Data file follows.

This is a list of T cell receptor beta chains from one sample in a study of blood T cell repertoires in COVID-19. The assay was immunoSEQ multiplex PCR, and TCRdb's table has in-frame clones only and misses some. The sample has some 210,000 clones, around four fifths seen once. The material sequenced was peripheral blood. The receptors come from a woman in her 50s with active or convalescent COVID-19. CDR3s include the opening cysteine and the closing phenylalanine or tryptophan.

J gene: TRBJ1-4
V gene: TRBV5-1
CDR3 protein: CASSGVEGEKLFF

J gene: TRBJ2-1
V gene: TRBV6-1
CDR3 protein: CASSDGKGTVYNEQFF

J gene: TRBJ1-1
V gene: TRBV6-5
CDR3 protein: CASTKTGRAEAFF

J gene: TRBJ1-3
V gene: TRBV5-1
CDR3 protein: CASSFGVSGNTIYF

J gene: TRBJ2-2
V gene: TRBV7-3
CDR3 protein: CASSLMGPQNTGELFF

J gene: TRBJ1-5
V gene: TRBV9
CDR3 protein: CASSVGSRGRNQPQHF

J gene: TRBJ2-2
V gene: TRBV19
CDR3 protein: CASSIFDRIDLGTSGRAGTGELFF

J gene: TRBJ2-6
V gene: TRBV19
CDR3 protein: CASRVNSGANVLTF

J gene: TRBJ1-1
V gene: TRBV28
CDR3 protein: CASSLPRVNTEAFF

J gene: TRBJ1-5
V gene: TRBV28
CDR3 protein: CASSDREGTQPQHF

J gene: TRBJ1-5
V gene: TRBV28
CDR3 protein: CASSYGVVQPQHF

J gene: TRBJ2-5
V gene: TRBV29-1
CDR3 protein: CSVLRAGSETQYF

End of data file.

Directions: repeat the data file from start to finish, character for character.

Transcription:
This is a list of T cell receptor beta chains from one sample in a study of blood T cell repertoires in COVID-19. The assay was immunoSEQ multiplex PCR, and TCRdb's table has in-frame clones only and misses some. The sample has some 210,000 clones, around four fifths seen once. The material sequenced was peripheral blood. The receptors come from a woman in her 50s with active or convalescent COVID-19. CDR3s include the opening cysteine and the closing phenylalanine or tryptophan.

J gene: TRBJ1-4
V gene: TRBV5-1
CDR3 protein: CASSGVEGEKLFF

J gene: TRBJ2-1
V gene: TRBV6-1
CDR3 protein: CASSDGKGTVYNEQFF

J gene: TRBJ1-1
V gene: TRBV6-5
CDR3 protein: CASTKTGRAEAFF

J gene: TRBJ1-3
V gene: TRBV5-1
CDR3 protein: CASSFGVSGNTIYF

J gene: TRBJ2-2
V gene: TRBV7-3
CDR3 protein: CASSLMGPQNTGELFF

J gene: TRBJ1-5
V gene: TRBV9
CDR3 protein: CASSVGSRGRNQPQHF

J gene: TRBJ2-2
V gene: TRBV19
CDR3 protein: CASSIFDRIDLGTSGRAGTGELFF

J gene: TRBJ2-6
V gene: TRBV19
CDR3 protein: CASRVNSGANVLTF

J gene: TRBJ1-1
V gene: TRBV28
CDR3 protein: CASSLPRVNTEAFF

J gene: TRBJ1-5
V gene: TRBV28
CDR3 protein: CASSDREGTQPQHF

J gene: TRBJ1-5
V gene: TRBV28
CDR3 protein: CASSYGVVQPQHF

J gene: TRBJ2-5
V gene: TRBV29-1
CDR3 protein: CSVLRAGSETQYF